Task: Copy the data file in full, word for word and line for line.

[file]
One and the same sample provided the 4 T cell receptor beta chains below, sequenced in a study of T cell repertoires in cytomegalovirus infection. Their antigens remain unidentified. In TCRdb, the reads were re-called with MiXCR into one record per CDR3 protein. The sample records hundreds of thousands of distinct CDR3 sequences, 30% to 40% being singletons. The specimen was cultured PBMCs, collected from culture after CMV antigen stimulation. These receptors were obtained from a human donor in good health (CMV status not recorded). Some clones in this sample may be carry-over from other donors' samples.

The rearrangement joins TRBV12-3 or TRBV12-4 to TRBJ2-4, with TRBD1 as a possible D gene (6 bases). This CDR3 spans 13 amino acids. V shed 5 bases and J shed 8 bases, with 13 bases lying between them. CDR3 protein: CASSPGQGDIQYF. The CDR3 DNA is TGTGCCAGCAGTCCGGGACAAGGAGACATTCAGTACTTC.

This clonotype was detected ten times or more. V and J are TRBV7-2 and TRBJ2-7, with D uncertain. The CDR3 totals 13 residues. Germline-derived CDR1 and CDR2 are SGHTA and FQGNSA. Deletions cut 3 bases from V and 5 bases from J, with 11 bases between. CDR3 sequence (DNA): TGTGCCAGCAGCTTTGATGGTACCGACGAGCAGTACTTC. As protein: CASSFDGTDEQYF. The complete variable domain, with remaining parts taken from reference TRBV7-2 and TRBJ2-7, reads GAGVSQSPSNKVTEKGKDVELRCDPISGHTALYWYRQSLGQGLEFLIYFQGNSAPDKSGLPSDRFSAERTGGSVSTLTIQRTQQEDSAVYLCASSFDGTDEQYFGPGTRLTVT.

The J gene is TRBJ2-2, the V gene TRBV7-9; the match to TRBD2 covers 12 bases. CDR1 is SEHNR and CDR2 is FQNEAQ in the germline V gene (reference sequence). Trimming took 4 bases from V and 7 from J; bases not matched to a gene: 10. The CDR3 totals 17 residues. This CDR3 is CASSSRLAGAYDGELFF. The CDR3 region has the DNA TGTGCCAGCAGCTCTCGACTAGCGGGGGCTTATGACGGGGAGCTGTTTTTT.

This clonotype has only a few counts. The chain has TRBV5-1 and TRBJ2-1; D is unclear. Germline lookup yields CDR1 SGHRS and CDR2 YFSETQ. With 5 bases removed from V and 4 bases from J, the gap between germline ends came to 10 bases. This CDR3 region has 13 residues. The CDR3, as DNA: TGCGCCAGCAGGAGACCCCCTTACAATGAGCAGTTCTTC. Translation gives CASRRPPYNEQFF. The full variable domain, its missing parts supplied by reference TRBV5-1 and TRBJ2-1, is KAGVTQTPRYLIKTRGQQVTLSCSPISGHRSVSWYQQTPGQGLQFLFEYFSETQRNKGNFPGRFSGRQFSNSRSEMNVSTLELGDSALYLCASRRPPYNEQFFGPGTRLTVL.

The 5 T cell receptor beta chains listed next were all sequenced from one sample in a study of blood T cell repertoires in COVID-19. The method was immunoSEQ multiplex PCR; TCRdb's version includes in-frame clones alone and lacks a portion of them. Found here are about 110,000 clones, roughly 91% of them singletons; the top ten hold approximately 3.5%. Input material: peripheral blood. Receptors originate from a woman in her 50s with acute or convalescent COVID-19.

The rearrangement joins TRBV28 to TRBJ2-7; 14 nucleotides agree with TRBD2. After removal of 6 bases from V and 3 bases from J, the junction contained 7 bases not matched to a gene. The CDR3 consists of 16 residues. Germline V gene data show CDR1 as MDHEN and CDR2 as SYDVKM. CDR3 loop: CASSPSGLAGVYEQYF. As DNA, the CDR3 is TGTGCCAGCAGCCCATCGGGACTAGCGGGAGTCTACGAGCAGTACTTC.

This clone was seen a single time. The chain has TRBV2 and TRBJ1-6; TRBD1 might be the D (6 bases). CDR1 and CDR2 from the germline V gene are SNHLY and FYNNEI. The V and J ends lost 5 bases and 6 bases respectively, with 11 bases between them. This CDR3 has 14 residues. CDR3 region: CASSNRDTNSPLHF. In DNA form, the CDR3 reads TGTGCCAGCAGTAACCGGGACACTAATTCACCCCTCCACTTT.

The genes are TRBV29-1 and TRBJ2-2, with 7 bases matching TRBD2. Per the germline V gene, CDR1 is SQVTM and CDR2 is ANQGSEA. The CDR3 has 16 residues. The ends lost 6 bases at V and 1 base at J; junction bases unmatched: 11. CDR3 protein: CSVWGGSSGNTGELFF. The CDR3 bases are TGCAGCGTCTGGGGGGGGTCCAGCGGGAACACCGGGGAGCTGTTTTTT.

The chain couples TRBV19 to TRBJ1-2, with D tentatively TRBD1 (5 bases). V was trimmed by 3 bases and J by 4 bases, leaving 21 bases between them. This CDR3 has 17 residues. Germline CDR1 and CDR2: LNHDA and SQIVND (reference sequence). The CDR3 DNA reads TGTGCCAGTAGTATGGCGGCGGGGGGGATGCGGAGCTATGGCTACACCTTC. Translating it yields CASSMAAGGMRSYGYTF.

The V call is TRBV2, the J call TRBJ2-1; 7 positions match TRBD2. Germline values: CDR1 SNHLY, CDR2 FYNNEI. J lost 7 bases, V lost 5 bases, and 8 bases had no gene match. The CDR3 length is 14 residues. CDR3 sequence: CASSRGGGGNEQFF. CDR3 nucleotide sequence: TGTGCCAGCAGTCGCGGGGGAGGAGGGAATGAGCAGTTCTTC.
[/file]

One and the same sample provided the 4 T cell receptor beta chains below, sequenced in a study of T cell repertoires in cytomegalovirus infection. Their antigens remain unidentified. In TCRdb, the reads were re-called with MiXCR into one record per CDR3 protein. The sample records hundreds of thousands of distinct CDR3 sequences, 30% to 40% being singletons. The specimen was cultured PBMCs, collected from culture after CMV antigen stimulation. These receptors were obtained from a human donor in good health (CMV status not recorded). Some clones in this sample may be carry-over from other donors' samples.

The rearrangement joins TRBV12-3 or TRBV12-4 to TRBJ2-4, with TRBD1 as a possible D gene (6 bases). This CDR3 spans 13 amino acids. V shed 5 bases and J shed 8 bases, with 13 bases lying between them. CDR3 protein: CASSPGQGDIQYF. The CDR3 DNA is TGTGCCAGCAGTCCGGGACAAGGAGACATTCAGTACTTC.

This clonotype was detected ten times or more. V and J are TRBV7-2 and TRBJ2-7, with D uncertain. The CDR3 totals 13 residues. Germline-derived CDR1 and CDR2 are SGHTA and FQGNSA. Deletions cut 3 bases from V and 5 bases from J, with 11 bases between. CDR3 sequence (DNA): TGTGCCAGCAGCTTTGATGGTACCGACGAGCAGTACTTC. As protein: CASSFDGTDEQYF. The complete variable domain, with remaining parts taken from reference TRBV7-2 and TRBJ2-7, reads GAGVSQSPSNKVTEKGKDVELRCDPISGHTALYWYRQSLGQGLEFLIYFQGNSAPDKSGLPSDRFSAERTGGSVSTLTIQRTQQEDSAVYLCASSFDGTDEQYFGPGTRLTVT.

The J gene is TRBJ2-2, the V gene TRBV7-9; the match to TRBD2 covers 12 bases. CDR1 is SEHNR and CDR2 is FQNEAQ in the germline V gene (reference sequence). Trimming took 4 bases from V and 7 from J; bases not matched to a gene: 10. The CDR3 totals 17 residues. This CDR3 is CASSSRLAGAYDGELFF. The CDR3 region has the DNA TGTGCCAGCAGCTCTCGACTAGCGGGGGCTTATGACGGGGAGCTGTTTTTT.

This clonotype has only a few counts. The chain has TRBV5-1 and TRBJ2-1; D is unclear. Germline lookup yields CDR1 SGHRS and CDR2 YFSETQ. With 5 bases removed from V and 4 bases from J, the gap between germline ends came to 10 bases. This CDR3 region has 13 residues. The CDR3, as DNA: TGCGCCAGCAGGAGACCCCCTTACAATGAGCAGTTCTTC. Translation gives CASRRPPYNEQFF. The full variable domain, its missing parts supplied by reference TRBV5-1 and TRBJ2-1, is KAGVTQTPRYLIKTRGQQVTLSCSPISGHRSVSWYQQTPGQGLQFLFEYFSETQRNKGNFPGRFSGRQFSNSRSEMNVSTLELGDSALYLCASRRPPYNEQFFGPGTRLTVL.

The 5 T cell receptor beta chains listed next were all sequenced from one sample in a study of blood T cell repertoires in COVID-19. The method was immunoSEQ multiplex PCR; TCRdb's version includes in-frame clones alone and lacks a portion of them. Found here are about 110,000 clones, roughly 91% of them singletons; the top ten hold approximately 3.5%. Input material: peripheral blood. Receptors originate from a woman in her 50s with acute or convalescent COVID-19.

The rearrangement joins TRBV28 to TRBJ2-7; 14 nucleotides agree with TRBD2. After removal of 6 bases from V and 3 bases from J, the junction contained 7 bases not matched to a gene. The CDR3 consists of 16 residues. Germline V gene data show CDR1 as MDHEN and CDR2 as SYDVKM. CDR3 loop: CASSPSGLAGVYEQYF. As DNA, the CDR3 is TGTGCCAGCAGCCCATCGGGACTAGCGGGAGTCTACGAGCAGTACTTC.

This clone was seen a single time. The chain has TRBV2 and TRBJ1-6; TRBD1 might be the D (6 bases). CDR1 and CDR2 from the germline V gene are SNHLY and FYNNEI. The V and J ends lost 5 bases and 6 bases respectively, with 11 bases between them. This CDR3 has 14 residues. CDR3 region: CASSNRDTNSPLHF. In DNA form, the CDR3 reads TGTGCCAGCAGTAACCGGGACACTAATTCACCCCTCCACTTT.

The genes are TRBV29-1 and TRBJ2-2, with 7 bases matching TRBD2. Per the germline V gene, CDR1 is SQVTM and CDR2 is ANQGSEA. The CDR3 has 16 residues. The ends lost 6 bases at V and 1 base at J; junction bases unmatched: 11. CDR3 protein: CSVWGGSSGNTGELFF. The CDR3 bases are TGCAGCGTCTGGGGGGGGTCCAGCGGGAACACCGGGGAGCTGTTTTTT.

The chain couples TRBV19 to TRBJ1-2, with D tentatively TRBD1 (5 bases). V was trimmed by 3 bases and J by 4 bases, leaving 21 bases between them. This CDR3 has 17 residues. Germline CDR1 and CDR2: LNHDA and SQIVND (reference sequence). The CDR3 DNA reads TGTGCCAGTAGTATGGCGGCGGGGGGGATGCGGAGCTATGGCTACACCTTC. Translating it yields CASSMAAGGMRSYGYTF.

The V call is TRBV2, the J call TRBJ2-1; 7 positions match TRBD2. Germline values: CDR1 SNHLY, CDR2 FYNNEI. J lost 7 bases, V lost 5 bases, and 8 bases had no gene match. The CDR3 length is 14 residues. CDR3 sequence: CASSRGGGGNEQFF. CDR3 nucleotide sequence: TGTGCCAGCAGTCGCGGGGGAGGAGGGAATGAGCAGTTCTTC.